About 850 acres along Clear Creek on the eastern slope of the Carson Range have been placed in a conservation easement and permanently preserved thanks to a partnership between Clear Creek Tahoe and The Nature Conservancy.
Clear Creek Tahoe, a residential development and golf course on the northern edge of Douglas County along Highway 50, donated the conservation easement to The Nature Conservancy, ensuring that the land remains natural open space in perpetuity.
"We are honored to have The Nature Conservancy as our land steward partner," said Jim Taylor, managing partner of Clear Creek Tahoe. "We hope that this project and the work we have done to include protected open spaces can become a model for how to balance development and caring for the environment in other projects in the future."
Margie Evans, Clear Creek Watershed Council coordinator, lauded the scenic ridge lines and open meadow protected by the easement.
"I was expecting to see a sea of bright green when I arrived, golf courses and other artificial things," she said, "but you can't even see the golf course from here. This is beautiful and natural."
The easement is part of a larger effort to protect pieces of the Clear Creek watershed, an effort that involves Carson City and Douglas County, the U.S. Forest Service Carson Ranger District, the Carson River Coalition, the Clear Creek Watershed Council and the Washoe Tribe.
"We owe this great success and the protection of a crucial piece of the Clear Creek and Carson River watersheds to the work of many dedicated partners, as well as the citizens of Carson City and Douglas County who worked to see a portion of this landscape conserved," said Kathryn Landreth, state director of The Nature Conservancy.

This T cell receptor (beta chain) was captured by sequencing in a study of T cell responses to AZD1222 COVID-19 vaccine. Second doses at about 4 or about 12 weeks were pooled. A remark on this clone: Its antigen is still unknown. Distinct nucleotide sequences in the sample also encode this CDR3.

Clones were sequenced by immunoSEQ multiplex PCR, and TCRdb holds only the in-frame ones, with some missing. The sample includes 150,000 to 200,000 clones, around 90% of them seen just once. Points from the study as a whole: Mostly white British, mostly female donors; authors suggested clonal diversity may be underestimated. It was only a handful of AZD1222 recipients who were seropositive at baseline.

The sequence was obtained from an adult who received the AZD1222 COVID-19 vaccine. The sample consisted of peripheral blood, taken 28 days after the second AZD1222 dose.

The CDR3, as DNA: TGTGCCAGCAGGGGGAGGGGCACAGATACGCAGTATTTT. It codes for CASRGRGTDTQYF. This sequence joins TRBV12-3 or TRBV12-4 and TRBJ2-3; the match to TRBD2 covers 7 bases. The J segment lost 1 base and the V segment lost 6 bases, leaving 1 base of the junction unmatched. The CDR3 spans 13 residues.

Clear Creek is the only tributary to the main fork of the Carson River that flows year round. The easement safeguards a large piece of land around the creek that will help the water remain pristine and clean. The easement also preserves critical riparian and wet meadow habitat for hundreds of birds, like northern goshawks, mountain quail and western bluebirds, as well as for other animals that rely on the area. Adjoining Forest Service land and Washoe tribal land, the protected swath provides a large continuous piece of connected habitat for animals that use the corridor.
The Nature Conservancy is a conservation organization that strives to protect ecologically important lands and waters. To date, the organization and its more than 6,000 members have protected more than 1 million acres in Nevada.
For more information, visit www.nature.org/nevada.